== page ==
If Strathmore audiences are anything like the ones in Dallas, few will be watching soprano Haley Glennie-Smith performing her part in the live performance of the musical score of "Planet Earth."

"In our opening shows in Dallas, [I] looked out at the audience and they all had their chins tilted up and their eyes really wide and their mouths open," she said.

Little wonder. As the Baltimore Symphony Orchestra performs the hauntingly beautiful music from "Planet Earth," the BBC's award-winning documentary, high-definition nature footage will be projected on screens above the orchestra.

"This is all very new to me," Glennie-Smith said. She will be vocalizing in tones that mimic the duduk, a double-reed woodwind instrument popular in Eastern Europe and the Middle East. "I'm using my voice as an instrument in the orchestra."

If you go Planet Earth Live Where: The Music Center at Strathmore, 5301 Tuckerman Lane, North Bethesda When: 8 p.m. Thursday Info: $20 to $62; 301-581-5100; strathmore.org

"Planet Earth," a BBC/Discovery co-production, first aired on the Discovery Channel in 2007. BBC series producer Alastair Fothergill and his team spent four years traveling to 204 locations in 62 countries gathering footage that illustrates a portrait extraordinaire of our planet. From the heights of the Himalayas to the dank and sunless world of cave dwellers, the documentary offers unique and spellbinding images of the creatures who share our world. George Fenton is the musical composer for "Planet Earth" and guest conductor for each orchestra performing on the tour.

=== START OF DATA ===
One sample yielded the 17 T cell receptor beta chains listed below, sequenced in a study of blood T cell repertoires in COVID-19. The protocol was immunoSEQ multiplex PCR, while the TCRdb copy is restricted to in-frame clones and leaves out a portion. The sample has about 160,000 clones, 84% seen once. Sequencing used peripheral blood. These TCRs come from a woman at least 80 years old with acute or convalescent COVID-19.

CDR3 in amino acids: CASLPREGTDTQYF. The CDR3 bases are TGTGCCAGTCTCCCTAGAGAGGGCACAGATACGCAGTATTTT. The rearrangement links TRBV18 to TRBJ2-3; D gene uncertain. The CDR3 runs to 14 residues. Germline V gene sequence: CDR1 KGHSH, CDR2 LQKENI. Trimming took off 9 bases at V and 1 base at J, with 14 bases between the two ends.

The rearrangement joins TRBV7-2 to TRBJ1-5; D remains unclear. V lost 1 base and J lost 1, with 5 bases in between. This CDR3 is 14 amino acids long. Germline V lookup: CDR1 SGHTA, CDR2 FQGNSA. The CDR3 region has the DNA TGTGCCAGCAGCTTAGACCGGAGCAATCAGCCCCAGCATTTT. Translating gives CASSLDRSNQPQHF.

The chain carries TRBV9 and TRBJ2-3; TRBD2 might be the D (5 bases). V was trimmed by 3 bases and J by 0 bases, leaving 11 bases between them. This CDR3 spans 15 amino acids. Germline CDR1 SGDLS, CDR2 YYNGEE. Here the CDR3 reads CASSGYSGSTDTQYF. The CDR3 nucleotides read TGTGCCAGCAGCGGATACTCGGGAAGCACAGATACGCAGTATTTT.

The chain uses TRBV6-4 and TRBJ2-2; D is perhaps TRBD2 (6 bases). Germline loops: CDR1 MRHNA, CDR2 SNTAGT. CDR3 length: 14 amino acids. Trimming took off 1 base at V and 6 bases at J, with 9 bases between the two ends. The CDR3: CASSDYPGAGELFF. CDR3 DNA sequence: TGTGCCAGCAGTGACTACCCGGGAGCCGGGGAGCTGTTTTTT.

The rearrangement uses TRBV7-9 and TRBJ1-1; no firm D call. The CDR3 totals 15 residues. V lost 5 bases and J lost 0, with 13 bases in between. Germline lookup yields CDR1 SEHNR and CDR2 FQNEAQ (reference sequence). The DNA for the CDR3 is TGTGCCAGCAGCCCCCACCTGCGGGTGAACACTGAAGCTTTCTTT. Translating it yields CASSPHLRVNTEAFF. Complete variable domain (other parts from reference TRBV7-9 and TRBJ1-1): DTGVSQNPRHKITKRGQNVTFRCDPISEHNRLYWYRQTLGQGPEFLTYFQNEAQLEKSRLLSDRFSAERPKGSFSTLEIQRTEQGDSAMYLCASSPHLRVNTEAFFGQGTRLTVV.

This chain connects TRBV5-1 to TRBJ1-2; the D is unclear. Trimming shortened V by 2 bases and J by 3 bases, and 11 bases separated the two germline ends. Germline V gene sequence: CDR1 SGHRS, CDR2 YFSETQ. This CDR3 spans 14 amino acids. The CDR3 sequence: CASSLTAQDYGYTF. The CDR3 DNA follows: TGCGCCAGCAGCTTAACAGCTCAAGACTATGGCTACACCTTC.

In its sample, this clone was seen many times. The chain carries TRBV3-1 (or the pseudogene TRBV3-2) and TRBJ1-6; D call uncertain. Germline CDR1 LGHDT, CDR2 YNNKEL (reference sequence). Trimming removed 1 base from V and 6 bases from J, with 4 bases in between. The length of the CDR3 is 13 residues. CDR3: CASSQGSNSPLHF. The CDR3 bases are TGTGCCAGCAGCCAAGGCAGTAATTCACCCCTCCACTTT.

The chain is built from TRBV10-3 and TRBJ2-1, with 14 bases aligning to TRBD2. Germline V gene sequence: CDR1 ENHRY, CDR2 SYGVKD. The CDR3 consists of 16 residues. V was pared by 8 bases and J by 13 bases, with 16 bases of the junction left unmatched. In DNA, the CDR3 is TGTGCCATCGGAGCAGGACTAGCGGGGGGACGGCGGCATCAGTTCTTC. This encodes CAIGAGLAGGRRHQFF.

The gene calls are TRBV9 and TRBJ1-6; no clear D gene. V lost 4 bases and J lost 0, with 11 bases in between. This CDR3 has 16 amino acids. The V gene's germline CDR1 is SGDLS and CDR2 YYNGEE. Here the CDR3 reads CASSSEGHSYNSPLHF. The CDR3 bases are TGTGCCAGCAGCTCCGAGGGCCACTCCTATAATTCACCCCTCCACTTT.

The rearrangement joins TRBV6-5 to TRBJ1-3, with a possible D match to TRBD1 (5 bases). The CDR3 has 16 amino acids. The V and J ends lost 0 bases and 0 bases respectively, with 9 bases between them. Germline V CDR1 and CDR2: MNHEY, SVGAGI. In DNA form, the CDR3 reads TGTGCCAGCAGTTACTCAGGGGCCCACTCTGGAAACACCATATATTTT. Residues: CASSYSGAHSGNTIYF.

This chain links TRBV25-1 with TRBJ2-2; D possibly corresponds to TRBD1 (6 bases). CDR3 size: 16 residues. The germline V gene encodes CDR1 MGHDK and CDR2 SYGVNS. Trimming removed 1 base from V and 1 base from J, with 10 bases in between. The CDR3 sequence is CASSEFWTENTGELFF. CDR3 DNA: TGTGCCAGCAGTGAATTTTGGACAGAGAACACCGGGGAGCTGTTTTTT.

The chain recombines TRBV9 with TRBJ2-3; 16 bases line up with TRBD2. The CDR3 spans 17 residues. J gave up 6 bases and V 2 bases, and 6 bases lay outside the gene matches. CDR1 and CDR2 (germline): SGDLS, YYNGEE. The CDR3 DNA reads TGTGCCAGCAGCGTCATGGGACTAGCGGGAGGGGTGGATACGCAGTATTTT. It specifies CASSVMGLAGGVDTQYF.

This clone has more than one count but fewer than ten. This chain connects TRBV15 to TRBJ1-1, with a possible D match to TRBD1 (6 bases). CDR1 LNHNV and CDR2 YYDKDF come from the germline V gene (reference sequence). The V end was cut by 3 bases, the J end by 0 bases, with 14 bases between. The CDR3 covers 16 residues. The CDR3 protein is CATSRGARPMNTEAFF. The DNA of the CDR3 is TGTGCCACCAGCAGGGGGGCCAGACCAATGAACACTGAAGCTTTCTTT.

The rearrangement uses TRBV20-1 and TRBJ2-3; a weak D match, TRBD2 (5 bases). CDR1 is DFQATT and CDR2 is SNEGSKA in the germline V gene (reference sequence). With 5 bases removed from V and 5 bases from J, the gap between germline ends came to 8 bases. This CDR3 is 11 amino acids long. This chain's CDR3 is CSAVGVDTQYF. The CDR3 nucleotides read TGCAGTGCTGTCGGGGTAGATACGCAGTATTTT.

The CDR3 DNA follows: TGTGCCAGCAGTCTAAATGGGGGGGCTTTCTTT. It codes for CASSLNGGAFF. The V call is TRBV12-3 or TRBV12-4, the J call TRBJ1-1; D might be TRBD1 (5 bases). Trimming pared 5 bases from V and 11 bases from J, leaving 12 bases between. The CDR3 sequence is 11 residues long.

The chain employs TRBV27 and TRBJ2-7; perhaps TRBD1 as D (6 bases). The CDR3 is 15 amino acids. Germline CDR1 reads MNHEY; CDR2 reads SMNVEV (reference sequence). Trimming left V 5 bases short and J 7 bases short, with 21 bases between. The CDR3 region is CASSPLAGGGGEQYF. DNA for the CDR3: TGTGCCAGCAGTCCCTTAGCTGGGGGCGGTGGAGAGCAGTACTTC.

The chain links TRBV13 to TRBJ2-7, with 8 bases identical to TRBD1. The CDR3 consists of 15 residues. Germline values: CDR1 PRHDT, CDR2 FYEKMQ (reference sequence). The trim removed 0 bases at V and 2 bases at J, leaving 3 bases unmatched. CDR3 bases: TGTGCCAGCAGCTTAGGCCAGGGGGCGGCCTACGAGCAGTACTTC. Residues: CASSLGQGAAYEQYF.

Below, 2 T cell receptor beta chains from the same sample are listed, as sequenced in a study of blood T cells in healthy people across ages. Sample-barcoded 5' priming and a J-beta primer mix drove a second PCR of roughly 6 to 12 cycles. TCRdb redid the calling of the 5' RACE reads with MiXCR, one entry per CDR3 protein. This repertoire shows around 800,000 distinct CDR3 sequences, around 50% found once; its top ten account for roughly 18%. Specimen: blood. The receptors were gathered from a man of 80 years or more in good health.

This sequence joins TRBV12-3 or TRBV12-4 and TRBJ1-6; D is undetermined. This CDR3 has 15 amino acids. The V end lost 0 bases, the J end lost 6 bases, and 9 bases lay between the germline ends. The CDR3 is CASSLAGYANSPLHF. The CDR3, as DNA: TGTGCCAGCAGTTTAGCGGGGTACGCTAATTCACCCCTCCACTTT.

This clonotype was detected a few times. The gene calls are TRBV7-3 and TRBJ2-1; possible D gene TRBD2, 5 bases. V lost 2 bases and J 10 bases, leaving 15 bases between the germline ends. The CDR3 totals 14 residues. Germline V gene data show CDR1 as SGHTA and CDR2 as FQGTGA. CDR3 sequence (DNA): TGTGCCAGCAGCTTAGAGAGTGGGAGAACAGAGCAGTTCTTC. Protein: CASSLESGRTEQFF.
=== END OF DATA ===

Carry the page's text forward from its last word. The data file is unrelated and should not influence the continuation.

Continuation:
" 'Planet Earth' made a very special connection with the American audience, and we are all very excited at the opportunity to re-create the 'Planet Earth' experience live," he said.

No stranger to the musical production of award-winning scores, Fenton won BAFTA and Emmy awards for his television score of the "Blue Planet" in 2001. From that project, he created the show "The Blue Planet Live!" that toured in the U.K. and worldwide.

A professional performer living in London and usually hired to do studio vocal sessions, Glennie-Smith met Fenton when he was working on another series. He approached her last summer about performing vocals in four of the musical pieces in "Planet Earth."

"It's a wonderful opportunity to travel around and perform with some really great orchestras," Glennie-Smith said.

And as for standing in front of the screen that projects some of the most beautiful images of the Earth to audiences' amazed eyes?

"Even though I have my back to the screen, I caught a lot of [the images] in rehearsals. "It's really something."